Nrwl: INrSOLVENTS.-W\illiam urton French, of Albury, late of Wahgunyah, Victoria, miller. Lia bilities, £156 7s. Sd. Assoetslu, £15. Mr. Mauckonzieo, oflicial assigneo.-Hardilng Gifford King, of Bega, doctor of modicine. Liabilities, £736 is. 65d. Assets, £3l1 10s. Mr. Sempill, official assignee.. lHenry Johnston, of Wagga Waggn, bakeror. Liabill ties, £258 1is. Id. Assota, £75 13s. ld. (availa ble for unsecured creditors, £60 13s. d.) MIr. S lMackenzie, official assigneo.-Jamos Lynch, junior, of North Gundagai, innkoeeper. Liabilities, £2389 ·2s. Gd. Assets, £166 Os. 5d. MIr. Hamphory, ofa cial n?signeo. Culraon or HoRsr SamanLo.--At theo Biradwood police-court on Thursday, John Mullios and Micehnol Grady were charged, on remand, with having stolen a mare, the property of Henry Mattlows. Mr. SScarvll appeaured for the defence. Itullins was dis charged, but Grady was committed for trial, thoir worships being clearly of opinion that a prima facie case had becu made out against him. B...
Advertising [Newspaper Article] — The Goulburn Herald and Chronicle — 19 October 1864
Wanted, rIHREE or FOUR GOOD PRACTICAL SSHEPHIERDS (with families), nccustomed to shepherd sheep in paddocks. None need apply but those with good recommendations. To properly qualified men good encouragement will be given. Apply to ALEXANDER REID, 1853 Arthursleigh. Twenty Pounds Reward. LOST by Cartwright, Poundkeeper, Tarrago, who had her to brdeok in, A CHESNUT FILLY, rising two years old, near hind foot and leg white halfway up to hoeel star aod blaze, branded F off side under saddle. If strayed One Pound will be -iven for her recovery; but if stolen, Twenty Pounds will hbe given for information that will load to the convio tlion of the thief. 164 W. P. FAITIFULL; Twenty Pounds Reward. STOLEN or strayed, on thle night of 29th Sop temher, from Rose's Lagoon, J A HEAVY DRAUGHT MARE, brundod S on near shoulder, colour blue roan. £ 2 will be paid for recovery of maro; and £20 on conviction of thief or thieves. JOSEPH T. A. STYLES, Gundaroo. 8th October, 1864. 1808 Ten Shillings Rewar...
TELEGRAPHIC INTELLIGENCE SYDNEY, Tuesday evening. [Newspaper Article] — The Goulburn Herald and Chronicle — 19 October 1864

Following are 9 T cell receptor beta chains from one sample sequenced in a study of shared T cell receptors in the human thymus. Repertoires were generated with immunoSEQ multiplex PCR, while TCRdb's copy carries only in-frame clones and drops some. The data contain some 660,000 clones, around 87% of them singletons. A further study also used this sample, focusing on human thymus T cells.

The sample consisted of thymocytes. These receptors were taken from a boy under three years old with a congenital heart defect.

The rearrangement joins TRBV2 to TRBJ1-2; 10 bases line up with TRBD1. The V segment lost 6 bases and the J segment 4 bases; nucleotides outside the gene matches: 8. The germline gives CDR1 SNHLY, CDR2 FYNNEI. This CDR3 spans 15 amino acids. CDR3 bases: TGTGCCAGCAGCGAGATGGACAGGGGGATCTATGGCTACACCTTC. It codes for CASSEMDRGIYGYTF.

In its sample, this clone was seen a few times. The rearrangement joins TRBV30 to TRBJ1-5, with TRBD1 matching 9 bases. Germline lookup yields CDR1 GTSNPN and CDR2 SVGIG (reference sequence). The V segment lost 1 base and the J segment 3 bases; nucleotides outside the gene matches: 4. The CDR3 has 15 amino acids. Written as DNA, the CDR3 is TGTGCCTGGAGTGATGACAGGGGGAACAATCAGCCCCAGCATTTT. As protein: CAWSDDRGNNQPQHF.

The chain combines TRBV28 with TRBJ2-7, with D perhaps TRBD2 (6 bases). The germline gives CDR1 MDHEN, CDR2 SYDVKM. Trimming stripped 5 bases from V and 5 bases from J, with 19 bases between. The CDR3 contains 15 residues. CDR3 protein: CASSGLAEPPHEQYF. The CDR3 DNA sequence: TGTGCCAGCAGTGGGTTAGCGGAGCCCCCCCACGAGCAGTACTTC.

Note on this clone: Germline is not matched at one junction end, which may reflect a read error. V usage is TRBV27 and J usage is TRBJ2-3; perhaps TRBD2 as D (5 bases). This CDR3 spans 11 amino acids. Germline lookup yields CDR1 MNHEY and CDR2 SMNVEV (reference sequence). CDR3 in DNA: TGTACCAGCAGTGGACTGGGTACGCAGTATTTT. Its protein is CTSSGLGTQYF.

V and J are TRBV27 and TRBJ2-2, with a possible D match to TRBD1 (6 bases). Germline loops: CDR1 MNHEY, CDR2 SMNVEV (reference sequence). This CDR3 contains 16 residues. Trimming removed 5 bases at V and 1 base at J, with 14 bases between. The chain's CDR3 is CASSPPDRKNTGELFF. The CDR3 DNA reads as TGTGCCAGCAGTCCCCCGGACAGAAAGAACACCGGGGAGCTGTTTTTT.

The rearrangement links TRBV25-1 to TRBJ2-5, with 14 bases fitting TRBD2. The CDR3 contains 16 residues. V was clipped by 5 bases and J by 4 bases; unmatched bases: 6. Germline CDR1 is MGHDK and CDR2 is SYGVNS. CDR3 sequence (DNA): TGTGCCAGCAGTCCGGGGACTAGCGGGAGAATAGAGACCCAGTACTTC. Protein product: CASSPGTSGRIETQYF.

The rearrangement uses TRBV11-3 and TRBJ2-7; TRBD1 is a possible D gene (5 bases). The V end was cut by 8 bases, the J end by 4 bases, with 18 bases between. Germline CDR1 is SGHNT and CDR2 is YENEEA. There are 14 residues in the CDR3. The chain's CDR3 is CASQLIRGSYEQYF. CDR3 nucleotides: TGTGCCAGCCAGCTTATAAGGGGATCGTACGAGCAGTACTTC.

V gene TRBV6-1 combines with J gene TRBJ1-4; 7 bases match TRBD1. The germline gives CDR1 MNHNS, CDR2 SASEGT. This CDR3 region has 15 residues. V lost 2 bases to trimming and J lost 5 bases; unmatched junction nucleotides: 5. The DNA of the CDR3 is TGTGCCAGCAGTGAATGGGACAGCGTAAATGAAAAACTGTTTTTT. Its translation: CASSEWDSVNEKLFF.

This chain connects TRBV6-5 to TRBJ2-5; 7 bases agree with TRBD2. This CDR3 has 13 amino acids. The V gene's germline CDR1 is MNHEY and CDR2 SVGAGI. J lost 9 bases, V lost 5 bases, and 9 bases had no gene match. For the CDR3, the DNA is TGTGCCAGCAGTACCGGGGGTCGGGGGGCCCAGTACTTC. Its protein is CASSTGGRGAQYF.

7rLEGJIAPIIIC IIJNTELLIGENCE PrOM nUR CORRosnRaroDENTu.l SYDNEY, Tuesday evening. ?IEssns. James Ohisholm, and Francis Lord, and Sir William Macarthur have accepted seats in the Logie lativo Council. At the opening of parliament to-day, the Go. vornor's speech stated that the lengthened recess was rendered necessary in order that important measures of departmental reform might be perfocted. It pro ceeded to state that beneficial alterations had been made in the mode of conducting the business of the treasury; that the pilot service had booeen re-modelled on a basis calculated to be more economical and of fective; that the colonial storekeeper's department had bcon abolished, whereby it was to be hoped much saving would be attained; that the border duties wero intended to he strictly enforced, but that satisfactory arrangements had beeoon made withl the governmentof South Australia; that the government considered it inexpedient to sanction any reduction of oxisting postal rates; that...
COMMERCIAL. GOULBURN, Tuesday 10 p.m. [Newspaper Article] — The Goulburn Herald and Chronicle — 19 October 1864
GOMAI MIR CIA L. GOULBURN, Tuesday 10 p.m. WIEhAT AND FLOUt.--Alt Conolly's Mlill :--Fine lour, £28 per ton ; seconds, £27; if less than half ton, ls. per 100lb. extra. Pollard, £8 16s, per ton, is. 8d. per buohol; bron, £4 per ton, ls. per bushol. Wheat, good samplos, 10s. por bushel. At Emanoulos lil:--Fino flour £.28 por ton; econds, £27 ; if loss thno half-ton, is. per 100lb. extra. ,Vheoat, bost samples, 10s. per busohl. Bran, £0 per ton wholesale, Is. per buohol retail; pollard, £6 1s. per ton wholesale, Is. 8d. per bushol retail. S'DNY " PROoUCo lIase~tuy.-Ons Friday Meosors. Dourham and Irwin offered 28 b oles of wool, and sold 28. Thu only lots of importance wore-1l0 hales grease, JRII over W Lagoon, 8d. ; snd 11 lales iambs', ditto, 10d. The othor lots broughlt- groaso, ls. id.; mixed, 7?d. About 2000 sheopskins woro sold at 7d. to 8d. por lb. l'xnless otherwlse expressed, the procos quoted In thls crlcl are tlhose n transactions between tc e producer and the first purchas...
LOCAL AND PROVINCIAL. [Newspaper Article] — The Goulburn Herald and Chronicle — 19 October 1864